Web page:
Analysis | Why Congo and Rwanda Are at Each Other’s Throats
Violence in the east of the Democratic Republic of Congo is escalating and fears are mounting of a wider conflict in what has long been one of Africa’s most volatile regions. President Felix Tshisekedi accuses his counterpart in neighboring Rwanda, Paul Kagame, of supporting a rebel group known as M23. Kagame denies the allegation and counters that Tshisekedi’s inability to control events in his own country poses a security risk to Rwanda. The acrimony reached new heights in late January, when Rwanda’s army shot and damaged a Congolese fighter jet that it says violated its airspace. An intensification in violence would further slow the development of Congo’s resource-rich east and exacerbate poverty in one of the world’s poorest places.
1. What is the fighting about?
Rwanda says its biggest concern is the Democratic Forces for the Liberation of Rwanda, or FDLR, one of more than 120 armed groups that are active in eastern Congo. The FDLR was created by ethnic Hutus from Rwanda with links to the perpetrators of the 1994 genocide in their country, during which at least 850,000 people died, mostly ethnic Tutsis. The M23 says it’s fighting the FDLR to protect Congolese Tutsis who face discrimination. Congo’s army has occasionally worked with the FDLR, whose ranks have been decimated over the past decade, to fight M23 and other adversaries. Rwanda and United Nations experts say this is happening once again. Tshisekedi’s administration argues that what Rwanda is really interested in is Congo’s bountiful minerals, and any other issues raised are merely a smokescreen. While all-out war is considered unlikely, neither side appears ready to back down.
2. What’s happening with Congo’s resources?
M23 isn’t directly involved in the mineral trade in eastern Congo but other armed groups are. UN reports also show Rwanda has long profited from the region’s natural riches, which include forests and pasture land. The US and European Union have branded Congo’s gold, tin, tantalum and tungsten as conflict minerals. That’s supposed to make it harder for armed groups to benefit from their trade. But the efforts have had limited success. These minerals often transit through Rwanda and nearby Uganda, according to UN experts.
3. What about cobalt and copper?
Supplies haven’t been affected by the fighting. Congo accounts for about 70% of the world’s cobalt and is the third-largest producer of copper. Those minerals — crucial ingredients for electric vehicles and batteries — are mined in the southeastern Katanga region, which is far from the conflict zones and has been mostly at peace for more than two decades. Copper and cobalt aren’t classified as conflict minerals.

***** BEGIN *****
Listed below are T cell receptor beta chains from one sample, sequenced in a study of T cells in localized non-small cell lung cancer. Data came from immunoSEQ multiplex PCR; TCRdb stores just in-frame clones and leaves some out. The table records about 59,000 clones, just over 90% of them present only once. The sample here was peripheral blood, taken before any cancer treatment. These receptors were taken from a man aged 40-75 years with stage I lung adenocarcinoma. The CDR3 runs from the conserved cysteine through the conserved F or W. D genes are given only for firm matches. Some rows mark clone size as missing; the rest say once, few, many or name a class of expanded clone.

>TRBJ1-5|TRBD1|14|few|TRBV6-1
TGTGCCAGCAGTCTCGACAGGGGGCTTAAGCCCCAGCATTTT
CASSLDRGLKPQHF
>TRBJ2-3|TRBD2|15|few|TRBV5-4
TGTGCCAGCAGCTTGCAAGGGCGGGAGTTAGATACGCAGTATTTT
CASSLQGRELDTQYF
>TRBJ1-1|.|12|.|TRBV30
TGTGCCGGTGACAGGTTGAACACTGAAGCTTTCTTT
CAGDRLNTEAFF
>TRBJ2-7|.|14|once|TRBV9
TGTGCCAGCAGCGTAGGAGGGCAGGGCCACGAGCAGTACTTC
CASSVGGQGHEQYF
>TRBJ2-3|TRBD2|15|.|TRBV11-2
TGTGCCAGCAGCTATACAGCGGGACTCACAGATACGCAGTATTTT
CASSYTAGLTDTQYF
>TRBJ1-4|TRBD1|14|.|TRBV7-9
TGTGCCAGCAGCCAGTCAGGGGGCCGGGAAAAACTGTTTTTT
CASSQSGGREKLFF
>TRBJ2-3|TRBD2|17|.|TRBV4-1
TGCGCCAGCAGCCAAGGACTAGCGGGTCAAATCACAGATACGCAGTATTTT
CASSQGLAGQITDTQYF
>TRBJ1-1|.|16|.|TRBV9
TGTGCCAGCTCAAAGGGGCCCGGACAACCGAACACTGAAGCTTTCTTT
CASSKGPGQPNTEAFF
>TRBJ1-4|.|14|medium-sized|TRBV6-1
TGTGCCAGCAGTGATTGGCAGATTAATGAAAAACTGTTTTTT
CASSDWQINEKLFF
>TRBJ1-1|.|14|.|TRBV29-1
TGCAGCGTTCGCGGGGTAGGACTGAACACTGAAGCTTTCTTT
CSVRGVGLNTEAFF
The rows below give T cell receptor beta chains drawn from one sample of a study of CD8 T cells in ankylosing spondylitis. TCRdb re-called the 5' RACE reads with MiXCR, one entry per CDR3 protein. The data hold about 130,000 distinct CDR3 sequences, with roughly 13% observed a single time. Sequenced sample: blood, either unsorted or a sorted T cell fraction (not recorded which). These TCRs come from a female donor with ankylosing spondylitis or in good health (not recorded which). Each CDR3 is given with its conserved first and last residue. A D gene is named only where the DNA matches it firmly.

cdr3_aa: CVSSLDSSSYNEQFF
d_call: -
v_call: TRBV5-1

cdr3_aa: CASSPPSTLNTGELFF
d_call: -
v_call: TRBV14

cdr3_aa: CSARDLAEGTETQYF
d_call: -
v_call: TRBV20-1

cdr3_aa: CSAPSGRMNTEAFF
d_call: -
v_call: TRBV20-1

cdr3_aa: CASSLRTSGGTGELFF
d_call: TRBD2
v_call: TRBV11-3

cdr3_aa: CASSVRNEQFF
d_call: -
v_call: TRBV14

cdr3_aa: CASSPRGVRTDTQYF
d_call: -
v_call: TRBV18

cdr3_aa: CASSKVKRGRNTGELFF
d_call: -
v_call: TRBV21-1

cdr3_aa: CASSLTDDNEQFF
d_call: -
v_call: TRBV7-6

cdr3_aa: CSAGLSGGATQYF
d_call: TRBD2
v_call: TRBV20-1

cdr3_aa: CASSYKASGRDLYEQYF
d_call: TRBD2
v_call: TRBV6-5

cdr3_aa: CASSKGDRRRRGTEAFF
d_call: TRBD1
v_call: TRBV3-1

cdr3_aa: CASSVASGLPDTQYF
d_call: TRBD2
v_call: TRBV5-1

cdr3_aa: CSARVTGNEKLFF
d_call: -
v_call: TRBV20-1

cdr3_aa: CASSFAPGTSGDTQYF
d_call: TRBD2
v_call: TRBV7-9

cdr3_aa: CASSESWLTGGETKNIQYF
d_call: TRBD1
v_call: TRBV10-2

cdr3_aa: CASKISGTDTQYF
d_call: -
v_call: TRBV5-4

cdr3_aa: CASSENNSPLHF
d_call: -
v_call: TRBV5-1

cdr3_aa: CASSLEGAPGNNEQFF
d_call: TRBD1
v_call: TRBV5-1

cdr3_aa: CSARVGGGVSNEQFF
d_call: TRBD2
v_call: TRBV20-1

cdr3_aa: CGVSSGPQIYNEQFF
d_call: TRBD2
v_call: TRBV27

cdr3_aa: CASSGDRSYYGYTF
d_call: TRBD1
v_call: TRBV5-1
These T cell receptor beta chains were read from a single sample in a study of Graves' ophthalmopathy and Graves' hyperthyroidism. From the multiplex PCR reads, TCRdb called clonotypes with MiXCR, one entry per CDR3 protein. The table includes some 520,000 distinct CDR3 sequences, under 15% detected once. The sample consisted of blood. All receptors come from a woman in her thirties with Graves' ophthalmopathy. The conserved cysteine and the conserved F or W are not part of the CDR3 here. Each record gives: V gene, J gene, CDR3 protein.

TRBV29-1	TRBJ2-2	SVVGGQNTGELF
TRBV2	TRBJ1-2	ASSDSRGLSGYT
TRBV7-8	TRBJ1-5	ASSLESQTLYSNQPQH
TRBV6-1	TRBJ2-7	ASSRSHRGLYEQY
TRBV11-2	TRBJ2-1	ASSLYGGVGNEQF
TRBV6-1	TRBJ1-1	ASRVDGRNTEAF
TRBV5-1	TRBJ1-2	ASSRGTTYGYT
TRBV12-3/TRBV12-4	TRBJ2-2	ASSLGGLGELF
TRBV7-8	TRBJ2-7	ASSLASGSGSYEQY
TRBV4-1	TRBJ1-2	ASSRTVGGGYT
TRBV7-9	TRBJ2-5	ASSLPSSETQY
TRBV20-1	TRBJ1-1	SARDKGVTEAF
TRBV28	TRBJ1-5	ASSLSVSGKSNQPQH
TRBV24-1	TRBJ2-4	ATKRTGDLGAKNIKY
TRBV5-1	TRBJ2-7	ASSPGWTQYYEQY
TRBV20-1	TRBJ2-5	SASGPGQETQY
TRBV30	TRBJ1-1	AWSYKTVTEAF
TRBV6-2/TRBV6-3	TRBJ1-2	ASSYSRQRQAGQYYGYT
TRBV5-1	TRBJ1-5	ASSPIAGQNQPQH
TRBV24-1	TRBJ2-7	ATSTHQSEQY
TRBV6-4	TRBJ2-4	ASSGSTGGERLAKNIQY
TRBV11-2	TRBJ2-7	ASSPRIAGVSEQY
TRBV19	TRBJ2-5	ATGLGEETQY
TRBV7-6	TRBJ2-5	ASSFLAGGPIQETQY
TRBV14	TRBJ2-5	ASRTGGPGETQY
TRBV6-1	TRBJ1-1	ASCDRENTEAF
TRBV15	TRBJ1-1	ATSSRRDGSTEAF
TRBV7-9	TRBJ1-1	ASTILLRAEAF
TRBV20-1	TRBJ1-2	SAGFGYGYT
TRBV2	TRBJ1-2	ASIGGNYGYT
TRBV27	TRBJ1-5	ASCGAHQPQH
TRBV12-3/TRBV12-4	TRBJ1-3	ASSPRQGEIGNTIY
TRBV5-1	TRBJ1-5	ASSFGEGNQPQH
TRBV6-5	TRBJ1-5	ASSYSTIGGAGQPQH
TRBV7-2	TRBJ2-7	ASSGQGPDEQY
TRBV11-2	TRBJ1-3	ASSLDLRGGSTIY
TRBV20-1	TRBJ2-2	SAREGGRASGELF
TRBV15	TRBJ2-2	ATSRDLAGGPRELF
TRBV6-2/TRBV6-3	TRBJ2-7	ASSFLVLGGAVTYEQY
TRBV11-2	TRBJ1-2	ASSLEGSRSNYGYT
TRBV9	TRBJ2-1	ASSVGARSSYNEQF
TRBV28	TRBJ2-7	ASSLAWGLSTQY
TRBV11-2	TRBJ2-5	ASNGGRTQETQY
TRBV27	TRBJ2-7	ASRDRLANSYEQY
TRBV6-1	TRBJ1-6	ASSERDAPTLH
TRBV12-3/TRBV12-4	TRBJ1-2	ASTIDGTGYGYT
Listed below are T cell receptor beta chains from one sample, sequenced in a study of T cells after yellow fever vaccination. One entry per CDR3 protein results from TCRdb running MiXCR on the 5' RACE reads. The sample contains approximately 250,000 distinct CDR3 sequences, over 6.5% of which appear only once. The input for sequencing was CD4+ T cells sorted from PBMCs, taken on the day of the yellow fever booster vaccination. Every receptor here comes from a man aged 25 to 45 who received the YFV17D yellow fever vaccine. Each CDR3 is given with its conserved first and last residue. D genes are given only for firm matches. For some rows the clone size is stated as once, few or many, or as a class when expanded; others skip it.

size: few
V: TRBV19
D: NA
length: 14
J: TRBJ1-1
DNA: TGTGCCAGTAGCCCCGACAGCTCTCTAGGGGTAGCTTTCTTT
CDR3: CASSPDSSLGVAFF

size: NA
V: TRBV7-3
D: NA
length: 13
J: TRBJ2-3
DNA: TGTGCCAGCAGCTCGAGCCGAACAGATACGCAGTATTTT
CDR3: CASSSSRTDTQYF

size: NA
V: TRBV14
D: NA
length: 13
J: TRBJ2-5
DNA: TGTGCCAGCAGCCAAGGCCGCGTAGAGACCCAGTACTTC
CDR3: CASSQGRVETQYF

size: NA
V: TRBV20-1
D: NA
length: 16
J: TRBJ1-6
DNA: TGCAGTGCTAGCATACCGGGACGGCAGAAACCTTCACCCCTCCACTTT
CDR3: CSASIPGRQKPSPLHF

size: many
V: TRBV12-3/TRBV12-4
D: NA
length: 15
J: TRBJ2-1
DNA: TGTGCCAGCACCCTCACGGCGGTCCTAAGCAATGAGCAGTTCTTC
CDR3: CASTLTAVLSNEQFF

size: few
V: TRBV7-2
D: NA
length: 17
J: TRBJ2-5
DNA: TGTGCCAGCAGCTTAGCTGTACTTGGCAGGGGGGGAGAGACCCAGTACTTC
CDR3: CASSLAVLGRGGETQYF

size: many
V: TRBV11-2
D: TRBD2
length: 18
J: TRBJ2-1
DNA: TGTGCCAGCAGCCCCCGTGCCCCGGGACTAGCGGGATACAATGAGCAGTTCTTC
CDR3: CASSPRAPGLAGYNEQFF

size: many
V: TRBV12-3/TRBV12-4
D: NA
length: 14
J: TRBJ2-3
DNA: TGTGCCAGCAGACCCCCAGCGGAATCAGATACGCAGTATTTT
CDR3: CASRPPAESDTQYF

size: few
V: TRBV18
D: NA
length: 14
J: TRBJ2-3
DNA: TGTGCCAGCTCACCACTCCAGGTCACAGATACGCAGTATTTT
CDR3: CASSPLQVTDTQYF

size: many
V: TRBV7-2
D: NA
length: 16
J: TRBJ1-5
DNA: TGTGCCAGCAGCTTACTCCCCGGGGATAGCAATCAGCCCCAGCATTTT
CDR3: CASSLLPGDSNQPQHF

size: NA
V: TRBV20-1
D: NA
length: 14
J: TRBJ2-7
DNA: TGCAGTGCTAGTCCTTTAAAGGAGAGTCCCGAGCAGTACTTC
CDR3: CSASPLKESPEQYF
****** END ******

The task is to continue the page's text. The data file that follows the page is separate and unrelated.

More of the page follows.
4. What are the politics?
While Congo is almost 90 times bigger than Rwanda and is far more populous, Rwanda has emerged as the more politically stable of the two and its formidable military has added to its regional clout. Kagame’s authoritarian leadership style and refusal to brook opposition has, however, scarred his reputation and alienated a number of his peers. Some Congo experts say the flareup in tensions may be partly related to Rwandan concern about Uganda expanding its interests in eastern Congo. Uganda has long been the main processing hub for smuggled Congolese gold, according to UN experts. In recent years, Tshisekedi has welcomed both Ugandan contractors into his country to build trade routes and Ugandan troops to fight rebel groups, encroaching on territory where Rwanda has been a key political power broker.
5. How bad could this get?
More than 521,000 people have been displaced by clashes between the Congolese armed forces and M23 over the past year, according to a Jan. 19 UN situation report. M23 continues to expand its control over key towns in eastern Congo, committing massacres and forcing residents to flee, according to the UN, which has also implicated the Rwanda Defense Force in covert cross-border operations. The UN, which has thousands of peacekeeping troops in Congo, has joined the US and others in voicing serious concern about deteriorating humanitarian conditions. Kenya and Angola have sought to mediate an end to the fighting. There hasn’t been a full-scale war in the region since Rwanda and Uganda invaded Congo in 1998 after they fell out with its then-president, Laurent Desire Kabila. That triggered a conflict that drew in several other African nations and claimed millions of lives before a peace deal was agreed to in 2003.
6. Could this year’s election in Congo be derailed?
Congo has presidential and parliamentary elections set for Dec. 20. The government has said there won’t be a delay, while warning that the ongoing conflict could hamper voter registration in the east. Despite Tshisekedi’s attempts to blame the insecurity on Rwanda and M23, other groups with no links to Rwanda are responsible for much of the violence and upheaval, and his inability to maintain stability could undermine his chances of winning a second term. Congo has more displaced people than any other country in Africa — more than 5.6 million — mainly due to conflict. Tshisekedi’s opponents are aware of his vulnerability and have sought to turn security into a campaign issue.
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